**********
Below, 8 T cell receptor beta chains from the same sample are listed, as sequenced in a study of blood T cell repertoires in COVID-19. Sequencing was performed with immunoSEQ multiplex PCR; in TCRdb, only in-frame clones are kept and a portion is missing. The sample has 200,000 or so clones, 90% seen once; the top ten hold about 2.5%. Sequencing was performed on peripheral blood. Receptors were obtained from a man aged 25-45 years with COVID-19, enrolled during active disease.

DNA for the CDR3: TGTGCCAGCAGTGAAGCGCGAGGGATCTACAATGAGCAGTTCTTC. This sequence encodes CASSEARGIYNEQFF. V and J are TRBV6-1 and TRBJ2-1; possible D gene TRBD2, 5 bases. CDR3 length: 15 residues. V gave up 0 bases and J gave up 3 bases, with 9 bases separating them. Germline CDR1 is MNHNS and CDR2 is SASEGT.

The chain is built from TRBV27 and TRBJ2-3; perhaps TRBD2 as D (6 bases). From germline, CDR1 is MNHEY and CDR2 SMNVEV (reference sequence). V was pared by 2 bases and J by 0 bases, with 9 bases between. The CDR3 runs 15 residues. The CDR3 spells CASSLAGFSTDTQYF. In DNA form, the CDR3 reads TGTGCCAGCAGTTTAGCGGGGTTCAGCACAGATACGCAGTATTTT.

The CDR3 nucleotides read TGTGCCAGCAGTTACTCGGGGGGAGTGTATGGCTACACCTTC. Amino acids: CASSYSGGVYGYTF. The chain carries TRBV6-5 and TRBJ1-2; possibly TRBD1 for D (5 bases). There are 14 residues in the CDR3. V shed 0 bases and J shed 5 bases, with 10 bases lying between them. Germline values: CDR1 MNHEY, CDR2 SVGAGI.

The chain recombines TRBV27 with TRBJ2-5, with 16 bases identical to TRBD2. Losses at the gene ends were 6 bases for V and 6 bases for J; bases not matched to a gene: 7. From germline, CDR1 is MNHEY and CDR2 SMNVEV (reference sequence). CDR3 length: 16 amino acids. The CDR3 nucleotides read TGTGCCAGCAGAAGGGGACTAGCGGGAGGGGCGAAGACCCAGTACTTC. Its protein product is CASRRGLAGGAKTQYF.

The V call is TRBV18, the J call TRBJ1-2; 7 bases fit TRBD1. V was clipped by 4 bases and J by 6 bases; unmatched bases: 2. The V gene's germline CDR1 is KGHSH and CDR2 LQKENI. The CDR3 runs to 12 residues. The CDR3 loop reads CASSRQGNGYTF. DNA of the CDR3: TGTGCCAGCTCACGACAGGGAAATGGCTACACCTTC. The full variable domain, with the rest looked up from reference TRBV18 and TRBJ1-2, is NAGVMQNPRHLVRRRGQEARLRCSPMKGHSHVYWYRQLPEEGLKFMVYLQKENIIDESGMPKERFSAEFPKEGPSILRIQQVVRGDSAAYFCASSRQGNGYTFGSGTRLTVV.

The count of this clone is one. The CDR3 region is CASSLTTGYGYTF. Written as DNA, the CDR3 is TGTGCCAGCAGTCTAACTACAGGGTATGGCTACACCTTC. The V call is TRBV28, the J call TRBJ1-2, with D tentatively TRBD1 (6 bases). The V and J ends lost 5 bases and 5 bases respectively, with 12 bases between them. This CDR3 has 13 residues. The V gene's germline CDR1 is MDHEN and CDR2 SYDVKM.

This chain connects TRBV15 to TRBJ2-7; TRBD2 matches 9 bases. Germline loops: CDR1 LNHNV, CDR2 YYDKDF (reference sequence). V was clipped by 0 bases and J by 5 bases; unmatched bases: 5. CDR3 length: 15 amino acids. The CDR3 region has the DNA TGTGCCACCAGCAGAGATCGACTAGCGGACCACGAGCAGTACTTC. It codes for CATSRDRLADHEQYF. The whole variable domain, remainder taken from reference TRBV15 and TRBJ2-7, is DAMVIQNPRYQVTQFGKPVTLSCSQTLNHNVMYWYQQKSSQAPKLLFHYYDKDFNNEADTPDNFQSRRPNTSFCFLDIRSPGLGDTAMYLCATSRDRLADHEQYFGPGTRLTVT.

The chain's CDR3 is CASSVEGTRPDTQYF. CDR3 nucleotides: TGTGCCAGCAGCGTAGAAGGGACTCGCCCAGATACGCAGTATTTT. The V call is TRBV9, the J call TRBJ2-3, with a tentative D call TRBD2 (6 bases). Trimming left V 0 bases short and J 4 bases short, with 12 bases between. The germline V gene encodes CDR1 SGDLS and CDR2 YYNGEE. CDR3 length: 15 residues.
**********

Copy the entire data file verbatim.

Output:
Below, 8 T cell receptor beta chains from the same sample are listed, as sequenced in a study of blood T cell repertoires in COVID-19. Sequencing was performed with immunoSEQ multiplex PCR; in TCRdb, only in-frame clones are kept and a portion is missing. The sample has 200,000 or so clones, 90% seen once; the top ten hold about 2.5%. Sequencing was performed on peripheral blood. Receptors were obtained from a man aged 25-45 years with COVID-19, enrolled during active disease.

DNA for the CDR3: TGTGCCAGCAGTGAAGCGCGAGGGATCTACAATGAGCAGTTCTTC. This sequence encodes CASSEARGIYNEQFF. V and J are TRBV6-1 and TRBJ2-1; possible D gene TRBD2, 5 bases. CDR3 length: 15 residues. V gave up 0 bases and J gave up 3 bases, with 9 bases separating them. Germline CDR1 is MNHNS and CDR2 is SASEGT.

The chain is built from TRBV27 and TRBJ2-3; perhaps TRBD2 as D (6 bases). From germline, CDR1 is MNHEY and CDR2 SMNVEV (reference sequence). V was pared by 2 bases and J by 0 bases, with 9 bases between. The CDR3 runs 15 residues. The CDR3 spells CASSLAGFSTDTQYF. In DNA form, the CDR3 reads TGTGCCAGCAGTTTAGCGGGGTTCAGCACAGATACGCAGTATTTT.

The CDR3 nucleotides read TGTGCCAGCAGTTACTCGGGGGGAGTGTATGGCTACACCTTC. Amino acids: CASSYSGGVYGYTF. The chain carries TRBV6-5 and TRBJ1-2; possibly TRBD1 for D (5 bases). There are 14 residues in the CDR3. V shed 0 bases and J shed 5 bases, with 10 bases lying between them. Germline values: CDR1 MNHEY, CDR2 SVGAGI.

The chain recombines TRBV27 with TRBJ2-5, with 16 bases identical to TRBD2. Losses at the gene ends were 6 bases for V and 6 bases for J; bases not matched to a gene: 7. From germline, CDR1 is MNHEY and CDR2 SMNVEV (reference sequence). CDR3 length: 16 amino acids. The CDR3 nucleotides read TGTGCCAGCAGAAGGGGACTAGCGGGAGGGGCGAAGACCCAGTACTTC. Its protein product is CASRRGLAGGAKTQYF.

The V call is TRBV18, the J call TRBJ1-2; 7 bases fit TRBD1. V was clipped by 4 bases and J by 6 bases; unmatched bases: 2. The V gene's germline CDR1 is KGHSH and CDR2 LQKENI. The CDR3 runs to 12 residues. The CDR3 loop reads CASSRQGNGYTF. DNA of the CDR3: TGTGCCAGCTCACGACAGGGAAATGGCTACACCTTC. The full variable domain, with the rest looked up from reference TRBV18 and TRBJ1-2, is NAGVMQNPRHLVRRRGQEARLRCSPMKGHSHVYWYRQLPEEGLKFMVYLQKENIIDESGMPKERFSAEFPKEGPSILRIQQVVRGDSAAYFCASSRQGNGYTFGSGTRLTVV.

The count of this clone is one. The CDR3 region is CASSLTTGYGYTF. Written as DNA, the CDR3 is TGTGCCAGCAGTCTAACTACAGGGTATGGCTACACCTTC. The V call is TRBV28, the J call TRBJ1-2, with D tentatively TRBD1 (6 bases). The V and J ends lost 5 bases and 5 bases respectively, with 12 bases between them. This CDR3 has 13 residues. The V gene's germline CDR1 is MDHEN and CDR2 SYDVKM.

This chain connects TRBV15 to TRBJ2-7; TRBD2 matches 9 bases. Germline loops: CDR1 LNHNV, CDR2 YYDKDF (reference sequence). V was clipped by 0 bases and J by 5 bases; unmatched bases: 5. CDR3 length: 15 amino acids. The CDR3 region has the DNA TGTGCCACCAGCAGAGATCGACTAGCGGACCACGAGCAGTACTTC. It codes for CATSRDRLADHEQYF. The whole variable domain, remainder taken from reference TRBV15 and TRBJ2-7, is DAMVIQNPRYQVTQFGKPVTLSCSQTLNHNVMYWYQQKSSQAPKLLFHYYDKDFNNEADTPDNFQSRRPNTSFCFLDIRSPGLGDTAMYLCATSRDRLADHEQYFGPGTRLTVT.

The chain's CDR3 is CASSVEGTRPDTQYF. CDR3 nucleotides: TGTGCCAGCAGCGTAGAAGGGACTCGCCCAGATACGCAGTATTTT. The V call is TRBV9, the J call TRBJ2-3, with a tentative D call TRBD2 (6 bases). Trimming left V 0 bases short and J 4 bases short, with 12 bases between. The germline V gene encodes CDR1 SGDLS and CDR2 YYNGEE. CDR3 length: 15 residues.